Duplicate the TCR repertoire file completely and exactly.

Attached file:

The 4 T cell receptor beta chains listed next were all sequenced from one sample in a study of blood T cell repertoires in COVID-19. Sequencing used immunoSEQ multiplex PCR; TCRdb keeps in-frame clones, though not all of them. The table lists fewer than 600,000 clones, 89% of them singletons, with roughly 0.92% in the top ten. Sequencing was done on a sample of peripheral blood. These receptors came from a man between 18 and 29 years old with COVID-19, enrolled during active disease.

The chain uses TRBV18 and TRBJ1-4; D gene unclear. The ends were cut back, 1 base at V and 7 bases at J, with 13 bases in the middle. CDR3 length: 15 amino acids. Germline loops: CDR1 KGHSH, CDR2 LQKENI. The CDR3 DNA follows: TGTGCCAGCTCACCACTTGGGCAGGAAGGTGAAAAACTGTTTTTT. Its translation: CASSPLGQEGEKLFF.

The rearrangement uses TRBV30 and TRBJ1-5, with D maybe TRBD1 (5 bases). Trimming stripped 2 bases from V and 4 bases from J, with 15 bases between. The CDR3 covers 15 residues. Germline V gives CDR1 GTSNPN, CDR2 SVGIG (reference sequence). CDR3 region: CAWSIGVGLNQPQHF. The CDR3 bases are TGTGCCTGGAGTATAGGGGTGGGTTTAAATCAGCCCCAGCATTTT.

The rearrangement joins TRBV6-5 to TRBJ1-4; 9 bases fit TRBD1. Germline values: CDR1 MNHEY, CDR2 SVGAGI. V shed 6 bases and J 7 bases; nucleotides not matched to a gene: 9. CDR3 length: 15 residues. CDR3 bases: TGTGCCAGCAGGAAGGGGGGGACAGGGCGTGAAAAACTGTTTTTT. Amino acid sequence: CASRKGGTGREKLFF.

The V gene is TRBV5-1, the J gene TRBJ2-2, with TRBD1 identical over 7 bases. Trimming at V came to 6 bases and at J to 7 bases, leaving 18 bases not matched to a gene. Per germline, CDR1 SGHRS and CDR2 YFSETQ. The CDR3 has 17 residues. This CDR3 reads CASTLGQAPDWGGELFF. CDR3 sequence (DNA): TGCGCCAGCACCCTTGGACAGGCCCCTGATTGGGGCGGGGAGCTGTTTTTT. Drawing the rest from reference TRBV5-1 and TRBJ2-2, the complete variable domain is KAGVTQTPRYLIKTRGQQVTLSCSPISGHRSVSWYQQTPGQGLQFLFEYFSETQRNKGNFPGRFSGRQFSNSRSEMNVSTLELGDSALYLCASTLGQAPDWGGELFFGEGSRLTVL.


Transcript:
The 4 T cell receptor beta chains listed next were all sequenced from one sample in a study of blood T cell repertoires in COVID-19. Sequencing used immunoSEQ multiplex PCR; TCRdb keeps in-frame clones, though not all of them. The table lists fewer than 600,000 clones, 89% of them singletons, with roughly 0.92% in the top ten. Sequencing was done on a sample of peripheral blood. These receptors came from a man between 18 and 29 years old with COVID-19, enrolled during active disease.

The chain uses TRBV18 and TRBJ1-4; D gene unclear. The ends were cut back, 1 base at V and 7 bases at J, with 13 bases in the middle. CDR3 length: 15 amino acids. Germline loops: CDR1 KGHSH, CDR2 LQKENI. The CDR3 DNA follows: TGTGCCAGCTCACCACTTGGGCAGGAAGGTGAAAAACTGTTTTTT. Its translation: CASSPLGQEGEKLFF.

The rearrangement uses TRBV30 and TRBJ1-5, with D maybe TRBD1 (5 bases). Trimming stripped 2 bases from V and 4 bases from J, with 15 bases between. The CDR3 covers 15 residues. Germline V gives CDR1 GTSNPN, CDR2 SVGIG (reference sequence). CDR3 region: CAWSIGVGLNQPQHF. The CDR3 bases are TGTGCCTGGAGTATAGGGGTGGGTTTAAATCAGCCCCAGCATTTT.

The rearrangement joins TRBV6-5 to TRBJ1-4; 9 bases fit TRBD1. Germline values: CDR1 MNHEY, CDR2 SVGAGI. V shed 6 bases and J 7 bases; nucleotides not matched to a gene: 9. CDR3 length: 15 residues. CDR3 bases: TGTGCCAGCAGGAAGGGGGGGACAGGGCGTGAAAAACTGTTTTTT. Amino acid sequence: CASRKGGTGREKLFF.

The V gene is TRBV5-1, the J gene TRBJ2-2, with TRBD1 identical over 7 bases. Trimming at V came to 6 bases and at J to 7 bases, leaving 18 bases not matched to a gene. Per germline, CDR1 SGHRS and CDR2 YFSETQ. The CDR3 has 17 residues. This CDR3 reads CASTLGQAPDWGGELFF. CDR3 sequence (DNA): TGCGCCAGCACCCTTGGACAGGCCCCTGATTGGGGCGGGGAGCTGTTTTTT. Drawing the rest from reference TRBV5-1 and TRBJ2-2, the complete variable domain is KAGVTQTPRYLIKTRGQQVTLSCSPISGHRSVSWYQQTPGQGLQFLFEYFSETQRNKGNFPGRFSGRQFSNSRSEMNVSTLELGDSALYLCASTLGQAPDWGGELFFGEGSRLTVL.